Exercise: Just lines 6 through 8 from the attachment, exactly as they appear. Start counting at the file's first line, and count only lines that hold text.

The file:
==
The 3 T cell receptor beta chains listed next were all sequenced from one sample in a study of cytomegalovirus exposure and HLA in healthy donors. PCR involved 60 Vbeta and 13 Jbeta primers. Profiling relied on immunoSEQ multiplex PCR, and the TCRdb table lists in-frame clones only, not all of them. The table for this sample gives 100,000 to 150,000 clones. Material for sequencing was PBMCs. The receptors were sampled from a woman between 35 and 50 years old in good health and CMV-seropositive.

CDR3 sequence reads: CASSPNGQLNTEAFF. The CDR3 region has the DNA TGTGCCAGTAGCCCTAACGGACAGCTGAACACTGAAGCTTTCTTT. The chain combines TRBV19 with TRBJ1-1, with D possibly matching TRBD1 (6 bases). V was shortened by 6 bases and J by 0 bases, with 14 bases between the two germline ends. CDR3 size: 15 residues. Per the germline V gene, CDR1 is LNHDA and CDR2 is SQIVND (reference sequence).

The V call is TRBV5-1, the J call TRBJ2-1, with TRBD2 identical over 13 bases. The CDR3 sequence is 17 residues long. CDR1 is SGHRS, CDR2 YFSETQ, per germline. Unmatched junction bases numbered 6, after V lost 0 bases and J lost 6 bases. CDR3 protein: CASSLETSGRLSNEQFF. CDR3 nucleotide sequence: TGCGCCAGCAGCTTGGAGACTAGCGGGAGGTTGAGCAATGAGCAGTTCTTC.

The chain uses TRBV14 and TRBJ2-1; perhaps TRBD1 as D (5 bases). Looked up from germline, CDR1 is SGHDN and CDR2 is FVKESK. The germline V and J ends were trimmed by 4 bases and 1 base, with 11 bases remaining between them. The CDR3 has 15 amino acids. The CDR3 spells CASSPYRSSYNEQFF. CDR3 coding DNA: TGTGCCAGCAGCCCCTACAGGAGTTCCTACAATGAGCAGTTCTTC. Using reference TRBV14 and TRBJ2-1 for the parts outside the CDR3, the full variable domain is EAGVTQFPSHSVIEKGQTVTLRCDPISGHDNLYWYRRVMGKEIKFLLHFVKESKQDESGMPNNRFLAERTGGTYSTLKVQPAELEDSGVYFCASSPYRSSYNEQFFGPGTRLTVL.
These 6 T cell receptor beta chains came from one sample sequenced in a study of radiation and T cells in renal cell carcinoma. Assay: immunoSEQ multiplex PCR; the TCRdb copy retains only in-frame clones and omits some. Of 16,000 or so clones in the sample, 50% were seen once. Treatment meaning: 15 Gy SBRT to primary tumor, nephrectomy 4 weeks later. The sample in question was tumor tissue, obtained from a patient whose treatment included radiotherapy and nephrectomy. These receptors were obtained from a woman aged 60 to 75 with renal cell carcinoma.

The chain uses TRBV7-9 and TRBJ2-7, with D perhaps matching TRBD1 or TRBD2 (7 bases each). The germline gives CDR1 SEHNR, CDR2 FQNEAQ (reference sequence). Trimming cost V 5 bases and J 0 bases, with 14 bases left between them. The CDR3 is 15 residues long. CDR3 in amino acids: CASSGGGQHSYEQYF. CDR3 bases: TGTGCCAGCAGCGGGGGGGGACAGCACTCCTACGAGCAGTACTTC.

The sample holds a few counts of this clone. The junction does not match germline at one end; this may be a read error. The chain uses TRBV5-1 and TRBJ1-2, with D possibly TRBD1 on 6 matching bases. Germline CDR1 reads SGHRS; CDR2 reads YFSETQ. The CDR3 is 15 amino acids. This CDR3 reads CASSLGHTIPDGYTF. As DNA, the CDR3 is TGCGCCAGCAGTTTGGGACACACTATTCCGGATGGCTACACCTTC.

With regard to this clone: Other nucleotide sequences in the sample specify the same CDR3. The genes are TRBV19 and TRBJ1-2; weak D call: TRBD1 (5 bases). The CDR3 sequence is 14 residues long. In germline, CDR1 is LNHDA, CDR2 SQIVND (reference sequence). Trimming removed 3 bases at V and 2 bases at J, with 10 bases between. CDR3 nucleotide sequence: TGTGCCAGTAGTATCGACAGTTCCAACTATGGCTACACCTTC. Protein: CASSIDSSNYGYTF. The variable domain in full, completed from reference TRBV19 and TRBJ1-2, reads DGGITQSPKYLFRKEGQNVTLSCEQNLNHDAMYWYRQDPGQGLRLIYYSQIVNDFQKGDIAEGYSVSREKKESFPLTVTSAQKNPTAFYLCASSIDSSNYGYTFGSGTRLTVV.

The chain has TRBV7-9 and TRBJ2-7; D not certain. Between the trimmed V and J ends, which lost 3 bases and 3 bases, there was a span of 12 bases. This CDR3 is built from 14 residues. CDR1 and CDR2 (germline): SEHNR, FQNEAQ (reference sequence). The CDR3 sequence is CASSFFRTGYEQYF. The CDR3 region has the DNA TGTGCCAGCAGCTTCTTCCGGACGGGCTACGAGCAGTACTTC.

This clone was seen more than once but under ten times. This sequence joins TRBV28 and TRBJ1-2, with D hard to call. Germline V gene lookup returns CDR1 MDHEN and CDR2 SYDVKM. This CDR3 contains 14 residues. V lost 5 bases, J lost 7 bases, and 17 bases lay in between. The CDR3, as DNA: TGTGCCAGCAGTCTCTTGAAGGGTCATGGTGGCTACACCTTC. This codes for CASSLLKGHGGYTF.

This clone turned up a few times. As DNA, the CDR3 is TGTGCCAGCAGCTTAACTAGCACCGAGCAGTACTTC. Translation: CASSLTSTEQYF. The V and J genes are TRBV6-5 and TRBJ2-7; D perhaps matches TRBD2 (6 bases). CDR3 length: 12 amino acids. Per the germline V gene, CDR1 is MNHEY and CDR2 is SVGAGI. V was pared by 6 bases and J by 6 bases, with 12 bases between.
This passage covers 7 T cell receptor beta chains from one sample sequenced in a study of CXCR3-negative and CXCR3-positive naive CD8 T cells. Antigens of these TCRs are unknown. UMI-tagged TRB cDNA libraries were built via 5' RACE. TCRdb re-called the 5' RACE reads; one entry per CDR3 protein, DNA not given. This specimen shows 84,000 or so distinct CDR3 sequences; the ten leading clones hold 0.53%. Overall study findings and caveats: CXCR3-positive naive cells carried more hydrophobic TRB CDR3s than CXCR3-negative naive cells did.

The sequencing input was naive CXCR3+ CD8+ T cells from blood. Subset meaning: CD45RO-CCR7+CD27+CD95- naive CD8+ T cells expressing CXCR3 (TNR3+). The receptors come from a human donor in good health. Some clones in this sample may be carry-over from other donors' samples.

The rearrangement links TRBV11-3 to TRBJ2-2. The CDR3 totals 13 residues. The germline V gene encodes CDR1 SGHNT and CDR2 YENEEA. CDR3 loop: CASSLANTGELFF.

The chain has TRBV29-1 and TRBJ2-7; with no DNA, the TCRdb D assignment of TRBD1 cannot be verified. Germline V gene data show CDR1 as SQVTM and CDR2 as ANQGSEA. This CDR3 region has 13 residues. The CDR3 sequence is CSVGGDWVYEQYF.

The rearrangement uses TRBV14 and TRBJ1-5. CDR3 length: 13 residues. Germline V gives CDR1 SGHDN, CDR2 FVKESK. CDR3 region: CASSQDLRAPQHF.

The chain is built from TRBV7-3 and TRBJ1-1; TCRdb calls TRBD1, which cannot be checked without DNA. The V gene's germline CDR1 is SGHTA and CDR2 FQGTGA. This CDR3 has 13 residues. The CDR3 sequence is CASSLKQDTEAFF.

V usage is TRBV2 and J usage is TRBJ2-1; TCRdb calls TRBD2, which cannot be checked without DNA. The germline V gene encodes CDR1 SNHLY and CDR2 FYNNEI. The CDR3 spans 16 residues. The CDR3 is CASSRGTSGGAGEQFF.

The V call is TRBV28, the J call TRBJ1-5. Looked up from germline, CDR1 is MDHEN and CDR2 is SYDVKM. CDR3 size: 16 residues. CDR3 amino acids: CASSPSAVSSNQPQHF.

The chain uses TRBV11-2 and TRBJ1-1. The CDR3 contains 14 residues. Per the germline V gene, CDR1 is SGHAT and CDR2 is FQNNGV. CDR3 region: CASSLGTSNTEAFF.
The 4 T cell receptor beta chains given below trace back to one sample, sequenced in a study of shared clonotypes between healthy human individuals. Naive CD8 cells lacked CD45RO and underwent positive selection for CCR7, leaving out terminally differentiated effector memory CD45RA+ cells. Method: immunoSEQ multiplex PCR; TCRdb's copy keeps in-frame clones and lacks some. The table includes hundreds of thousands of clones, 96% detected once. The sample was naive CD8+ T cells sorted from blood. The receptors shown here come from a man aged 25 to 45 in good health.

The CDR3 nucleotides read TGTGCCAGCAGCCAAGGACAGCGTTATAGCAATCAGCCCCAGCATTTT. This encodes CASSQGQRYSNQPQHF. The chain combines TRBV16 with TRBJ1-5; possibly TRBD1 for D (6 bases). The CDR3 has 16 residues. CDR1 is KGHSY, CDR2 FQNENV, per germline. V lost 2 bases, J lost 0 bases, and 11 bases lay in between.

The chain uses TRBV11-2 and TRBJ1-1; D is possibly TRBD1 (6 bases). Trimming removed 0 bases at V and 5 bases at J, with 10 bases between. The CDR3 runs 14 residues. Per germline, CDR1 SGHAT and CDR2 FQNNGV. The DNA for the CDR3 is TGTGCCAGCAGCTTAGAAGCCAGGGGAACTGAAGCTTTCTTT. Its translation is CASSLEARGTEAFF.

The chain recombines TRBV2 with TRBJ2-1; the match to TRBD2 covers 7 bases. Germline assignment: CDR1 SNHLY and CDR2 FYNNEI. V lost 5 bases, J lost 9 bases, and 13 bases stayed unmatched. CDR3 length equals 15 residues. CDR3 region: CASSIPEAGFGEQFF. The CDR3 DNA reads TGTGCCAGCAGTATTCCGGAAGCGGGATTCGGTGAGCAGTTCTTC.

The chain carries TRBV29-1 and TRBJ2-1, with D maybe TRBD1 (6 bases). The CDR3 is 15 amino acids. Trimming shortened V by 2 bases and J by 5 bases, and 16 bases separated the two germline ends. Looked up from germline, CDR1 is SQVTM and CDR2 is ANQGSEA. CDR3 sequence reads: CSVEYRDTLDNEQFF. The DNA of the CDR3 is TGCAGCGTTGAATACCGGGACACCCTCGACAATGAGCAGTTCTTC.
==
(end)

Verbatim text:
The chain uses TRBV7-9 and TRBJ2-7, with D perhaps matching TRBD1 or TRBD2 (7 bases each). The germline gives CDR1 SEHNR, CDR2 FQNEAQ (reference sequence). Trimming cost V 5 bases and J 0 bases, with 14 bases left between them. The CDR3 is 15 residues long. CDR3 in amino acids: CASSGGGQHSYEQYF. CDR3 bases: TGTGCCAGCAGCGGGGGGGGACAGCACTCCTACGAGCAGTACTTC.

The sample holds a few counts of this clone. The junction does not match germline at one end; this may be a read error. The chain uses TRBV5-1 and TRBJ1-2, with D possibly TRBD1 on 6 matching bases. Germline CDR1 reads SGHRS; CDR2 reads YFSETQ. The CDR3 is 15 amino acids. This CDR3 reads CASSLGHTIPDGYTF. As DNA, the CDR3 is TGCGCCAGCAGTTTGGGACACACTATTCCGGATGGCTACACCTTC.

With regard to this clone: Other nucleotide sequences in the sample specify the same CDR3. The genes are TRBV19 and TRBJ1-2; weak D call: TRBD1 (5 bases). The CDR3 sequence is 14 residues long. In germline, CDR1 is LNHDA, CDR2 SQIVND (reference sequence). Trimming removed 3 bases at V and 2 bases at J, with 10 bases between. CDR3 nucleotide sequence: TGTGCCAGTAGTATCGACAGTTCCAACTATGGCTACACCTTC. Protein: CASSIDSSNYGYTF. The variable domain in full, completed from reference TRBV19 and TRBJ1-2, reads DGGITQSPKYLFRKEGQNVTLSCEQNLNHDAMYWYRQDPGQGLRLIYYSQIVNDFQKGDIAEGYSVSREKKESFPLTVTSAQKNPTAFYLCASSIDSSNYGYTFGSGTRLTVV.